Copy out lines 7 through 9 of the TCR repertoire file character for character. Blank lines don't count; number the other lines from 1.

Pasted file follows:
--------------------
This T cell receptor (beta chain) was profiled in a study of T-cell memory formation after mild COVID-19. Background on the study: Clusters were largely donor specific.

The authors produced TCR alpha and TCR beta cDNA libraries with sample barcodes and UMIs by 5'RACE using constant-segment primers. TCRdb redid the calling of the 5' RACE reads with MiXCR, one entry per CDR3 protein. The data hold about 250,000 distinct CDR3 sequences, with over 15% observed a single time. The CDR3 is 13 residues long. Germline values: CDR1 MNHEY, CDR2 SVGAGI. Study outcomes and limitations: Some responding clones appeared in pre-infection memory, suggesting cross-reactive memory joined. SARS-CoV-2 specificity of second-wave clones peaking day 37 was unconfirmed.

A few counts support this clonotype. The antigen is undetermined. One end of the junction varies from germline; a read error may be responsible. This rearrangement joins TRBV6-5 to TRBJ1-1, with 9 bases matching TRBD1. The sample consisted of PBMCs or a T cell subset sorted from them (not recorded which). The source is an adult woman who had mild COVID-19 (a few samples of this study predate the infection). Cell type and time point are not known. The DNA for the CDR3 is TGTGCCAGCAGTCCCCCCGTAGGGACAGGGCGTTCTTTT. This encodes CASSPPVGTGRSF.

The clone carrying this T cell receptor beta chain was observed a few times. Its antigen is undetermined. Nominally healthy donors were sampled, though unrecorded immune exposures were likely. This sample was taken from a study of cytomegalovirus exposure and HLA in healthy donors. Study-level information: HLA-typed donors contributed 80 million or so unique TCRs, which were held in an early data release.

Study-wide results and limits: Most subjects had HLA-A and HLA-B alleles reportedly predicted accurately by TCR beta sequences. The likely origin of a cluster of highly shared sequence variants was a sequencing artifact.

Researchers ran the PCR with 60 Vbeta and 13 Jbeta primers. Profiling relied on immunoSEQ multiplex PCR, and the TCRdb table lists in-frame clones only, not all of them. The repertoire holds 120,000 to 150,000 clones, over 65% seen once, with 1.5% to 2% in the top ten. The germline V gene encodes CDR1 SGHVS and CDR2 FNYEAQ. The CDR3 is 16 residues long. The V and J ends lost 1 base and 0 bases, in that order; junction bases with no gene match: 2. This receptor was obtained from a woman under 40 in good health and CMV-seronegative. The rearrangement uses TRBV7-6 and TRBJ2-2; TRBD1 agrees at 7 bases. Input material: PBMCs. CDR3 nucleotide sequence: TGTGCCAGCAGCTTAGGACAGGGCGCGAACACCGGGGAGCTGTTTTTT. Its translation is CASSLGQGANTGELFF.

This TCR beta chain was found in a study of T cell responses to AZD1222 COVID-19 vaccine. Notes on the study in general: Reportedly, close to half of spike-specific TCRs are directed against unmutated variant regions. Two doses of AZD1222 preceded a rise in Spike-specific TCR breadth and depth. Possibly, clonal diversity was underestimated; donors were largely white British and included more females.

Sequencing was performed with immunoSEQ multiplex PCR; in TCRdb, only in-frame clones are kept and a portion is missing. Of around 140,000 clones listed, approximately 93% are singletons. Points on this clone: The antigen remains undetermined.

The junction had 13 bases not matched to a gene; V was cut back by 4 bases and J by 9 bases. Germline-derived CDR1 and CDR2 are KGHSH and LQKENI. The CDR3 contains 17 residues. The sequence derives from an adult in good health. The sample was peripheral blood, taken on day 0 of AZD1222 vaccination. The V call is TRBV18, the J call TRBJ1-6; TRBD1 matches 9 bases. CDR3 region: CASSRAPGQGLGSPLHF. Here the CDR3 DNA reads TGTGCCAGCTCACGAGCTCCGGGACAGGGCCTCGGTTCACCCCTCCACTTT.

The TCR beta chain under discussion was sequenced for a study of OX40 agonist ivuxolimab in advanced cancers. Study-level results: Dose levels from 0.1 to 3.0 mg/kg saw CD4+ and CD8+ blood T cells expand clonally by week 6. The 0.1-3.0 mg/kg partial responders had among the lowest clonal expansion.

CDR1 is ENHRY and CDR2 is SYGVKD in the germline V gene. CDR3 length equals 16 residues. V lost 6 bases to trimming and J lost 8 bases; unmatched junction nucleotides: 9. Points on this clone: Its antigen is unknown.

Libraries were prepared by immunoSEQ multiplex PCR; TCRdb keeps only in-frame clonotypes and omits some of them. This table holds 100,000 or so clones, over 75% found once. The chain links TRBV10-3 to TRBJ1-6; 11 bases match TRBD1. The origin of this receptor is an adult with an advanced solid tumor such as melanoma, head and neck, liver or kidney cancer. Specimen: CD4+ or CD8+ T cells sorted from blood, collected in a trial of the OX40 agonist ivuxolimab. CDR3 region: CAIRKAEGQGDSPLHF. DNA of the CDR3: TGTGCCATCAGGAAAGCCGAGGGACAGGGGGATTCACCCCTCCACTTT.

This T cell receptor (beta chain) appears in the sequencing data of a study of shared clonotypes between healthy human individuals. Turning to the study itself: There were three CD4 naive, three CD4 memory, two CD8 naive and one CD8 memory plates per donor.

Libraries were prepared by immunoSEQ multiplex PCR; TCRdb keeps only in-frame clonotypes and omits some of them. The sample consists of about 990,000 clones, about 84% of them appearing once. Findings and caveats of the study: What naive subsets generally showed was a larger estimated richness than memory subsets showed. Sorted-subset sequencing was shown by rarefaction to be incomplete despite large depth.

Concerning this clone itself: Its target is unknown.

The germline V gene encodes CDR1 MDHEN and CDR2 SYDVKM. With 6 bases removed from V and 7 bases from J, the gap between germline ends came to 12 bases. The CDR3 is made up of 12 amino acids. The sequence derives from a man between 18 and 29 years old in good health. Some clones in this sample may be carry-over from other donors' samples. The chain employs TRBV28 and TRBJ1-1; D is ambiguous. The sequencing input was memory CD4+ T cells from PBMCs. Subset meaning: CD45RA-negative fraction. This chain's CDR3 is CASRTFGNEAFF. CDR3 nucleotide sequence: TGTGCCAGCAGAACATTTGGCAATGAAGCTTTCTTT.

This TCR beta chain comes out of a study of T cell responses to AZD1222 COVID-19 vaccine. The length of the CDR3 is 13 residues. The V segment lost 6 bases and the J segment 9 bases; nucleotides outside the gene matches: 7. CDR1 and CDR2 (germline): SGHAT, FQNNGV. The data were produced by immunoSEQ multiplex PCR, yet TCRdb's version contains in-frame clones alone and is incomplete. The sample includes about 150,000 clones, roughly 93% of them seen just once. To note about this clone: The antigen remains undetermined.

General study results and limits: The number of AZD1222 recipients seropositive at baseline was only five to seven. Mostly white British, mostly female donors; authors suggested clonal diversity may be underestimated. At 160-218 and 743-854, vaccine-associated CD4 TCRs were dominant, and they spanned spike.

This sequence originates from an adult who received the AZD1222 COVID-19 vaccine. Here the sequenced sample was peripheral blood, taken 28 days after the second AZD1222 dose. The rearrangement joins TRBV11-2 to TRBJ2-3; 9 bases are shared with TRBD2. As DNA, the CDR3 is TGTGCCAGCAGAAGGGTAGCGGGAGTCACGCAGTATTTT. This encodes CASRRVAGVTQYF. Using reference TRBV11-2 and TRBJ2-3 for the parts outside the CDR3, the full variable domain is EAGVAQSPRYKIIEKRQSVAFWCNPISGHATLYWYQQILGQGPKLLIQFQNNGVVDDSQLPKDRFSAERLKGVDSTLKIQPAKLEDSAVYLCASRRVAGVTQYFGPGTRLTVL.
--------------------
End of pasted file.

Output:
This TCR beta chain was found in a study of T cell responses to AZD1222 COVID-19 vaccine. Notes on the study in general: Reportedly, close to half of spike-specific TCRs are directed against unmutated variant regions. Two doses of AZD1222 preceded a rise in Spike-specific TCR breadth and depth. Possibly, clonal diversity was underestimated; donors were largely white British and included more females.

Sequencing was performed with immunoSEQ multiplex PCR; in TCRdb, only in-frame clones are kept and a portion is missing. Of around 140,000 clones listed, approximately 93% are singletons. Points on this clone: The antigen remains undetermined.

The junction had 13 bases not matched to a gene; V was cut back by 4 bases and J by 9 bases. Germline-derived CDR1 and CDR2 are KGHSH and LQKENI. The CDR3 contains 17 residues. The sequence derives from an adult in good health. The sample was peripheral blood, taken on day 0 of AZD1222 vaccination. The V call is TRBV18, the J call TRBJ1-6; TRBD1 matches 9 bases. CDR3 region: CASSRAPGQGLGSPLHF. Here the CDR3 DNA reads TGTGCCAGCTCACGAGCTCCGGGACAGGGCCTCGGTTCACCCCTCCACTTT.